Stephen King wrote in his highly acclaimed book, On Writing,
Amateurs sit and wait for inspiration, the rest of us just get up and go to work.
Paul in his letter to the Colossians wrote,
Whatever you do, work at it with all your heart, as working for the Lord, not for human masters, since you know that you will receive an inheritance from the Lord as a reward. It is the Lord Christ you are serving. (3:23-24 NIV)
I know you’ve heard this before, but this time, I want you to really listen. Are you listening? Okay, here it is–
Everybody starts somewhere.
That dream you’ve been rolling around in your brain, the one that makes your heart lurch and your stomach churn a bit when you think about it, it’s okay to go after it–you have to start somewhere.
For years I bad-mouthed my own writing. I’ve wrestled fear and inadequacy like it was my job, and most of the time, they’d pin me in wicked defeat. I could almost hear their boastful cackling as they’d lift their boot off my face, leaving me there broken and reluctant on the mat of self-worth.
The problem was, I didn’t want to start somewhere, I wanted to be there already.
I’m going to share some hard truths with you, I call them hard because I learned them the hard way–and because for some of you, they might be difficult to hear.
The truth is, unless your last name is Rockefeller, or Vanderbilt or Grantham, you will actually have to work at becoming a professional. (Hard truth #1)
Overcoming fear and anxiety about being an amateur among professionals, is no easy thing. I’ve been blogging out-in-public for about two years and still there are many (many) days when I feel very wet-behind-the-ears, like the new kid on the first day of school. Everyone seems to know what they’re doing and they all speak the same language which includes words like SEO and phrases like Google Analytics–please don’t ask me about either of these–ask Amy.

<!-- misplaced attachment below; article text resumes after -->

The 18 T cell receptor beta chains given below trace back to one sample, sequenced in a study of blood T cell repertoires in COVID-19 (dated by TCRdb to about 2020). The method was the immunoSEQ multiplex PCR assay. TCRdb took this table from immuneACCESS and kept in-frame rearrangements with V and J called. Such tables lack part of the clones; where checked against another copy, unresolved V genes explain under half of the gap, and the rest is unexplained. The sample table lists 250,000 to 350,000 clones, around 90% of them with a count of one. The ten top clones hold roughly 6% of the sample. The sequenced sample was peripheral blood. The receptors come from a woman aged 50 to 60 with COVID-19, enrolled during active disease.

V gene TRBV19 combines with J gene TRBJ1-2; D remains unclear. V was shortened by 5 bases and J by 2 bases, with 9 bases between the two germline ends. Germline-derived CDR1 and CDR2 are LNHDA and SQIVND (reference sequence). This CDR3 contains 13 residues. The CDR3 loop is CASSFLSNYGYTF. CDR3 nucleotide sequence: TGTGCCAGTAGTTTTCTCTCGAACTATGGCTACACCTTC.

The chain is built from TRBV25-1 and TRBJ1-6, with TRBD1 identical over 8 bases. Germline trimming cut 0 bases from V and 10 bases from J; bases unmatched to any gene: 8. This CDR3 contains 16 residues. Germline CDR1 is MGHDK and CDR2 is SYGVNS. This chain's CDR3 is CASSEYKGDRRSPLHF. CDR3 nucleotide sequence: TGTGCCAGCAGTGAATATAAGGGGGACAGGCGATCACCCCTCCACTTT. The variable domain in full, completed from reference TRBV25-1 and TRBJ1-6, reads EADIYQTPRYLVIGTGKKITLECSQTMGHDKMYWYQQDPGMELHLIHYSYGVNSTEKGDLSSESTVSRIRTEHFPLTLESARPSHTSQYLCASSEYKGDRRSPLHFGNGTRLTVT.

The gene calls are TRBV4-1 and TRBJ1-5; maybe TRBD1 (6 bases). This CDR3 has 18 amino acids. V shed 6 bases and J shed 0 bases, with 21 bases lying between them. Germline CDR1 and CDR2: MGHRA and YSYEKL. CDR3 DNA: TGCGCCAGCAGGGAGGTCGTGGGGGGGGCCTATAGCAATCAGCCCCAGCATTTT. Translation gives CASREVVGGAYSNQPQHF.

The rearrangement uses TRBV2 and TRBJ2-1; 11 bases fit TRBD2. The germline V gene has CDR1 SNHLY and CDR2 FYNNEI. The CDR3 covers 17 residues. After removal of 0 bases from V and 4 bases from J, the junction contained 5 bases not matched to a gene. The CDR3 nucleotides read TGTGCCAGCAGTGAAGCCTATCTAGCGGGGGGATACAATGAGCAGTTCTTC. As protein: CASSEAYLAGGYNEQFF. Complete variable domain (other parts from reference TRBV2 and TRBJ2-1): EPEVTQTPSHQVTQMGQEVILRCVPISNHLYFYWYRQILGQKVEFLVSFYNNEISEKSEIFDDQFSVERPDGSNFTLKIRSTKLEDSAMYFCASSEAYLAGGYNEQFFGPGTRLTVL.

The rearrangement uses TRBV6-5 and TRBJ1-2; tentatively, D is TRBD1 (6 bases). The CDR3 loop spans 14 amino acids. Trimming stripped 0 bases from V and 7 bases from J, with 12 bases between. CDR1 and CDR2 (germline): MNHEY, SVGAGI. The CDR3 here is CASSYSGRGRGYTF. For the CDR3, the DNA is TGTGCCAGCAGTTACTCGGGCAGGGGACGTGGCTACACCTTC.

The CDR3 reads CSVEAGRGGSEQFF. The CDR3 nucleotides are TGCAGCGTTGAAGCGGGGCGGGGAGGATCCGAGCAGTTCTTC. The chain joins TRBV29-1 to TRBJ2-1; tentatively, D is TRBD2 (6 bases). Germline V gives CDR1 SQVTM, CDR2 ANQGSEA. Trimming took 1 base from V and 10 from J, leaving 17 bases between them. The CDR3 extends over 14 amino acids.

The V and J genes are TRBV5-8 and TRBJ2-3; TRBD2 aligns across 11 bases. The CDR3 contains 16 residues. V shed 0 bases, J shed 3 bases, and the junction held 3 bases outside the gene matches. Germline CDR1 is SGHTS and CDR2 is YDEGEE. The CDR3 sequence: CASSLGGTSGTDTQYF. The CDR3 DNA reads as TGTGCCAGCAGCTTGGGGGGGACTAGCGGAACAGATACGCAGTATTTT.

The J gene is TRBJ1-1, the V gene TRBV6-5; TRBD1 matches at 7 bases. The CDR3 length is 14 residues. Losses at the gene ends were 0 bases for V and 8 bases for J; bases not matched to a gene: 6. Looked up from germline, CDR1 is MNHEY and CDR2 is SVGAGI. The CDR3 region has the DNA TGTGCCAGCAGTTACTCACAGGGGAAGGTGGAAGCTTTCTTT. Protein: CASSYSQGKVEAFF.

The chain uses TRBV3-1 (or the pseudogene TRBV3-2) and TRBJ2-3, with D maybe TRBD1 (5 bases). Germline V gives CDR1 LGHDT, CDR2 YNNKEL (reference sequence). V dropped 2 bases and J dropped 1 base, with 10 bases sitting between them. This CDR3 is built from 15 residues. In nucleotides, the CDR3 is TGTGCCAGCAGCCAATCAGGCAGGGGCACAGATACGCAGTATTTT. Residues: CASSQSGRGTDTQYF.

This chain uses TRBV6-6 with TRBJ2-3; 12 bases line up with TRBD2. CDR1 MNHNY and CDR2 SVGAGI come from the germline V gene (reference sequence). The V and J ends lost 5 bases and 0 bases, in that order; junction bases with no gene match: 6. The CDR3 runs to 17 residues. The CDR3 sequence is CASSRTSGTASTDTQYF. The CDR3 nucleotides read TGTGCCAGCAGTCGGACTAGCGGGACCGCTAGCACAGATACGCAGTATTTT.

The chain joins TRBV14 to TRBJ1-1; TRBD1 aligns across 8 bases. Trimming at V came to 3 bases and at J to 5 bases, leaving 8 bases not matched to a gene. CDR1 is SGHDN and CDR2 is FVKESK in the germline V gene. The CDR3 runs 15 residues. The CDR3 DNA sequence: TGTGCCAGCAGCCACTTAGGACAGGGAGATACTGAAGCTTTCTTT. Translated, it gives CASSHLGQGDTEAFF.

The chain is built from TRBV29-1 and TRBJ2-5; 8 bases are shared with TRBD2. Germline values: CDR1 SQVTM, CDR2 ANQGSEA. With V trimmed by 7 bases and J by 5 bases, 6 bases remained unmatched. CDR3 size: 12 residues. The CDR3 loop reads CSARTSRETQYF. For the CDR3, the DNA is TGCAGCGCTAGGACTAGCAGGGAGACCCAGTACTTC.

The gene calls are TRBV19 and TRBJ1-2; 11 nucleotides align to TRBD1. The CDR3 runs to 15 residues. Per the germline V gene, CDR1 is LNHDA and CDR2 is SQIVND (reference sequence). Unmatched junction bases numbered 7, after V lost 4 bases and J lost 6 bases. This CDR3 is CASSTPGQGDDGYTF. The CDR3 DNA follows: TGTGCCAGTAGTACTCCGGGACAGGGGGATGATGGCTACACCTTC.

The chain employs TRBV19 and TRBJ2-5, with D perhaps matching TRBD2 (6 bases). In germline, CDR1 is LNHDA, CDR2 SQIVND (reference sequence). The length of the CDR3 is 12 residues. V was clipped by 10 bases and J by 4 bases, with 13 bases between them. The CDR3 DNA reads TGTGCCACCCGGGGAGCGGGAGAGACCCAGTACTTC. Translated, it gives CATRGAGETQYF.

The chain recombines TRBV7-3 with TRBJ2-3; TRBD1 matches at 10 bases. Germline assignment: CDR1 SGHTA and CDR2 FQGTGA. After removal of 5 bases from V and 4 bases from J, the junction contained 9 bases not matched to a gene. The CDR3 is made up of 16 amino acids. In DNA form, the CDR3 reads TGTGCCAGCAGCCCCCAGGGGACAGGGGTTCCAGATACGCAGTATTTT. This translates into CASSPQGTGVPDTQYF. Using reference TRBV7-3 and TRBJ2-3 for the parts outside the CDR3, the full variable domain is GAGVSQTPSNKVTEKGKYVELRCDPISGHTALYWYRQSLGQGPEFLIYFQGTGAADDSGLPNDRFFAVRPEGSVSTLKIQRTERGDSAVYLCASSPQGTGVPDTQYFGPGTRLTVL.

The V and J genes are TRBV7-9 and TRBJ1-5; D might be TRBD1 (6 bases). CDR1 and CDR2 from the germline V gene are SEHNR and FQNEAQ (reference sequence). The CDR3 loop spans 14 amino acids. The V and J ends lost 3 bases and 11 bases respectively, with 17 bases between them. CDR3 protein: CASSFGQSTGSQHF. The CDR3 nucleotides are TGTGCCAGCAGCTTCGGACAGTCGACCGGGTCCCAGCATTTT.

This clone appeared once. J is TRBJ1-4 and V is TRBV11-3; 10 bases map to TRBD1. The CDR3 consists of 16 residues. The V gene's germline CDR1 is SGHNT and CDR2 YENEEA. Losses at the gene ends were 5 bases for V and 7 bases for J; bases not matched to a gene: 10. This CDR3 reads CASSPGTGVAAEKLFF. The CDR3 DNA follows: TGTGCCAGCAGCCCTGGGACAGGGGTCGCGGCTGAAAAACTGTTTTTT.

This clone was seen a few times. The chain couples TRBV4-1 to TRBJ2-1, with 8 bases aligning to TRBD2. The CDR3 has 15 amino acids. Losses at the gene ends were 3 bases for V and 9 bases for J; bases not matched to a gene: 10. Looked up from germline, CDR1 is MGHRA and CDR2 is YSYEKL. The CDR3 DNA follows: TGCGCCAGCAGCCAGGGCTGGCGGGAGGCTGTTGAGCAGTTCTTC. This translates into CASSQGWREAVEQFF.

Starting somewhere can be scary. Somewhere feels a lot like nowhere. (Hard truth #2)
Working as unto men will leave you feeling unfulfilled and hollow–see the verse above from Colossians.
Here’s what I want you to know–
God created you for purpose, and sometimes, while serving that purpose (your art, your gifts) you’ll look like an amateur. (Hard truth #3) But look at what Paul says in Galatians,
“Am I now trying to win the approval of men, or of God? Or am I trying to please men? If I were still trying to please men, I would not be a servant of Christ.”(1:10 NIV84)
It’s okay if the world sees an amateur, you’re not creating art to please people. You create to honor the One who created you.
The main difference between a professional and am amateur is this:
A professional doesn’t scoff at starting off in the mail room. Professionals put in the time necessary to become what they hope to be–even when they don’t feel like it. Professionals embrace humility. (Hard truth #4)
As Christian artists, we will never overcome amateur status if we are working to please the world. (Hard truth #5) Becoming a professional is more about maturity and commitment, than talent.
When we commit to our art, and own our gifts, our art blooms. When we accept that starting somewhere is more important that never starting at all, we allow God to use us in our humility.
When pride comes, then comes disgrace,
but with humility comes wisdom. Proverbs 11:2 NIV